New England Fisheries
John Bullard Condemns the Status Quo as NEFMC Prepares to Discuss Groundfish Monitoring
Tomorrow the New England Fishery Management Council will begin its discussion of changing the monitoring program in the groundfish fishery through Amendment 23. The Council initiated a scoping process on the Amendment at the beginning of 2017 to gather input from stakeholders about the range of alternatives the Council should consider, specific issues to be addressed, and potential ways to update reporting methodology.
Based on the summary of comments provided by the Plan Development Team, majority of the commenters were either from the fishing industry or the environmental community. To generalize, many fishermen seem most concerned about cost effectiveness of the monitoring program, while environmental groups are concerned with overfishing and compliance with catch limits. Although commenters disagreed about the particulars, there is a general consensus that the current monitoring system is not working.
It’s clear that NOAA Regional Administrator John Bullard shares this sentiment as well. In a recent blog, he called out those who complain about the system but still choose to only point fingers and not take any action to change. Although there is no “silver bullet,” he said, “The status quo is short-sighted and leaves us with few options.”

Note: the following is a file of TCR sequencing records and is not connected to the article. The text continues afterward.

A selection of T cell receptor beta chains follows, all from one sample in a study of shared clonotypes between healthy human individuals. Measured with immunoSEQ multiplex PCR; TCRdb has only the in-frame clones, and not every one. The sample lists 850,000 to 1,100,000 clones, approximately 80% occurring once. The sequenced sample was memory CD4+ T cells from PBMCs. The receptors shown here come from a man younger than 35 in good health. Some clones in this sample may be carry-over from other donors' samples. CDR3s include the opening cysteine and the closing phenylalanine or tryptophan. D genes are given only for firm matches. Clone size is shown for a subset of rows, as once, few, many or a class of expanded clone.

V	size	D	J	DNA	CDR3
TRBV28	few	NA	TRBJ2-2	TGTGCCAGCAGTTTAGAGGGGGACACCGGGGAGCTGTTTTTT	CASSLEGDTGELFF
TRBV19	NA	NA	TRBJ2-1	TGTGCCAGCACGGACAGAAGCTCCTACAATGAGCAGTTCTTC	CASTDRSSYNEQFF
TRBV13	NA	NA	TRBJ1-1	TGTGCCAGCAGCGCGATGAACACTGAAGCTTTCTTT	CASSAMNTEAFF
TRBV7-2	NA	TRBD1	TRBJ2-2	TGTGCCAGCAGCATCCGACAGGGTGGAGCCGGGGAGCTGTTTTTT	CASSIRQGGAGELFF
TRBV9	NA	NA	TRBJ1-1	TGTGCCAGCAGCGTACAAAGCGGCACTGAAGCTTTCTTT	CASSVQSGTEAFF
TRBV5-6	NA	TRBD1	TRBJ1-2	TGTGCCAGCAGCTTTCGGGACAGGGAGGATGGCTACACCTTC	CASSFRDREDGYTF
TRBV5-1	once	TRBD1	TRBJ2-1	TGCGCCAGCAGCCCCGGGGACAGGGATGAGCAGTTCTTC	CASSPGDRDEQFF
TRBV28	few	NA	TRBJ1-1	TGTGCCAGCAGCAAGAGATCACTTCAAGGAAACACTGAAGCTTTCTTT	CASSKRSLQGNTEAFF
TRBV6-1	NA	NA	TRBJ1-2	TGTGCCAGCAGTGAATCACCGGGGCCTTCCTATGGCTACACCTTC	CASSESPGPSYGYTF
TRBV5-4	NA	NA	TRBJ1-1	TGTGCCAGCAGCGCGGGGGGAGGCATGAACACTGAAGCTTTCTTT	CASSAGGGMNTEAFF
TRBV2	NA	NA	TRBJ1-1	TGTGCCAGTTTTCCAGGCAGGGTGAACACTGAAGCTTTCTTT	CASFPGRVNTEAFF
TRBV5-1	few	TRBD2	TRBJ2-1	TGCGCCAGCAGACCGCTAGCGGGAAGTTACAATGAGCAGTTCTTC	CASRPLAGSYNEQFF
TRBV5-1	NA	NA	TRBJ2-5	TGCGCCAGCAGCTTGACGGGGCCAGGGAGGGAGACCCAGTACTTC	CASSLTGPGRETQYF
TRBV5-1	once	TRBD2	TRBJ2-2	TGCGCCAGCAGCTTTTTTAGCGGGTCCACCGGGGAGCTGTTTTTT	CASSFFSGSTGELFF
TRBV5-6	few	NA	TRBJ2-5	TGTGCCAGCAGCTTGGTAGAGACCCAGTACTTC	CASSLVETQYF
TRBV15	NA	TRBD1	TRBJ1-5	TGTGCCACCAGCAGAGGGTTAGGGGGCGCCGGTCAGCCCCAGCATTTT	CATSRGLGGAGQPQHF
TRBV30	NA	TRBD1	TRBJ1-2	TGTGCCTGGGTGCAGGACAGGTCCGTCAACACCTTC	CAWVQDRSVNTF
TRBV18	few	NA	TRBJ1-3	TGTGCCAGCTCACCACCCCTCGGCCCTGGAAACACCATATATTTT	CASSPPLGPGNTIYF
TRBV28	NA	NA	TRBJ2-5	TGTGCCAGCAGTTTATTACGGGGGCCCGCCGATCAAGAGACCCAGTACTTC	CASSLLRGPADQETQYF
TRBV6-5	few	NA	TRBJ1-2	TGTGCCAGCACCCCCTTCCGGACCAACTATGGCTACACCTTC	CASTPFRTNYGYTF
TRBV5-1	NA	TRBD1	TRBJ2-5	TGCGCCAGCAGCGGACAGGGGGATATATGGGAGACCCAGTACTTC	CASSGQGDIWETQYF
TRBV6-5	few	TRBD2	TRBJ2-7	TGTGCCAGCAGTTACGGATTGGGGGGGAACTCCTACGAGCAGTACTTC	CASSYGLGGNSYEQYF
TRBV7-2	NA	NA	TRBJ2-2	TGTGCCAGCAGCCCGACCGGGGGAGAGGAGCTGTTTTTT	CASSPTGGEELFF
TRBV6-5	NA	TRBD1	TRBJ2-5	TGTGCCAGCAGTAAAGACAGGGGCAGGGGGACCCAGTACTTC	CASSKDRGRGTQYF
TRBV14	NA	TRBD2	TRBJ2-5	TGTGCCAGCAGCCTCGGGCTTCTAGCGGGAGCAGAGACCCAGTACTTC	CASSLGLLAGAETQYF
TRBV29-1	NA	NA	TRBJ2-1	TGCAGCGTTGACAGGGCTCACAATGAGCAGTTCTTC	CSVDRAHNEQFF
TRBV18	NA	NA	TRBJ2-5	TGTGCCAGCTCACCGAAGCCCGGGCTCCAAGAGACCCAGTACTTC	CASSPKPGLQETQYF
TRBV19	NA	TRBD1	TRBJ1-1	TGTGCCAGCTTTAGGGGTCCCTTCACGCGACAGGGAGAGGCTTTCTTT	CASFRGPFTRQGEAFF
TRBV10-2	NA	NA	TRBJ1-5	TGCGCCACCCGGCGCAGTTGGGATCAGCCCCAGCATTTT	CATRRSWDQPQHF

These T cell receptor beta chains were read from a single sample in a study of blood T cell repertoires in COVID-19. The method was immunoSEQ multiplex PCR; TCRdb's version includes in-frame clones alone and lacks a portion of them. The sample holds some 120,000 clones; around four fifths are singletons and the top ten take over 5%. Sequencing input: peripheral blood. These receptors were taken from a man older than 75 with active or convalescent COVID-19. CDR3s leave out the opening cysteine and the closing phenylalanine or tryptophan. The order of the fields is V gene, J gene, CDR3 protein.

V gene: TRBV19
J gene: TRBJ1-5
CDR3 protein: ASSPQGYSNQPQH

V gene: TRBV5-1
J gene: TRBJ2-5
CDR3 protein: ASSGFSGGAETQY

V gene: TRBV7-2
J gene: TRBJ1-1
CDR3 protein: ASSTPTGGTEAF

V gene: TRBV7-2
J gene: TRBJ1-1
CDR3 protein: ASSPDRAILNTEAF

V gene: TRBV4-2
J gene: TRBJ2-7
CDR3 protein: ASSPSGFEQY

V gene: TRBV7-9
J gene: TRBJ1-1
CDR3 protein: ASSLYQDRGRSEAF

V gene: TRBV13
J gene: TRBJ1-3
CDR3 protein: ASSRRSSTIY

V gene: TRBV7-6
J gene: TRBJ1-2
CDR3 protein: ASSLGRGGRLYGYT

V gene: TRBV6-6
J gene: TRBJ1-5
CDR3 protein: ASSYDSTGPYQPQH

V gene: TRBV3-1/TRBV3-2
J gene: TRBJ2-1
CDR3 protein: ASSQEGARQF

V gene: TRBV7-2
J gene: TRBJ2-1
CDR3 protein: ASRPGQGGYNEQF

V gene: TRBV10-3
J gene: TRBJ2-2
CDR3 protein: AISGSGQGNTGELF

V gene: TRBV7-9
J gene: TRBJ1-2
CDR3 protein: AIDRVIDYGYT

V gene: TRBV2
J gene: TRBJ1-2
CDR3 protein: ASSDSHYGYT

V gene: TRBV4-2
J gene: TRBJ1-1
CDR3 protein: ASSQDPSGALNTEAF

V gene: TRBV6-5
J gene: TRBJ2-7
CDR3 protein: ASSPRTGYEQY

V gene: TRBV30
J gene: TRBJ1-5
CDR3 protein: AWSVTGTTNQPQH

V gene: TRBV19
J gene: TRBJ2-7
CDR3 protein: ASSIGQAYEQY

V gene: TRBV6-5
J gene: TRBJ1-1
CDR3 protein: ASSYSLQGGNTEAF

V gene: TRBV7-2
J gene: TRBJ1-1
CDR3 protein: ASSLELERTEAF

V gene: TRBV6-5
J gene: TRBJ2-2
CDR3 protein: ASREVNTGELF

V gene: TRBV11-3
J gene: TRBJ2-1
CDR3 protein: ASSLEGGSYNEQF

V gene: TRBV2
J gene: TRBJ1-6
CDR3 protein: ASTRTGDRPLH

Bullard provides a few fundamental ideas for how he believes we can see improvement in the groundfish fishery. In terms of monitoring and Amendment 23 that means:
“An improved monitoring program that will provide full accountability and full coverage. The program will tap into emerging technologies with increased use of electronic monitoring coverage…The resulting increase in accuracy and shared sense of responsibility for effective monitoring and management of this fishery may allow uncertainty buffers to be reduced, which could then allow us to increase quotas.”
That last part should really be emphasized. Even though groups may disagree, the end goal for everyone is the same: a healthy fishery, strong fishing communities, and the ability to sustainably harvest fish. Given the past and current hardships of the groundfish industry, it may take some time to fully get there, but improved monitoring is one big step in the right direction.
You can continue reading Bullard’s ideas for improving the fishery here.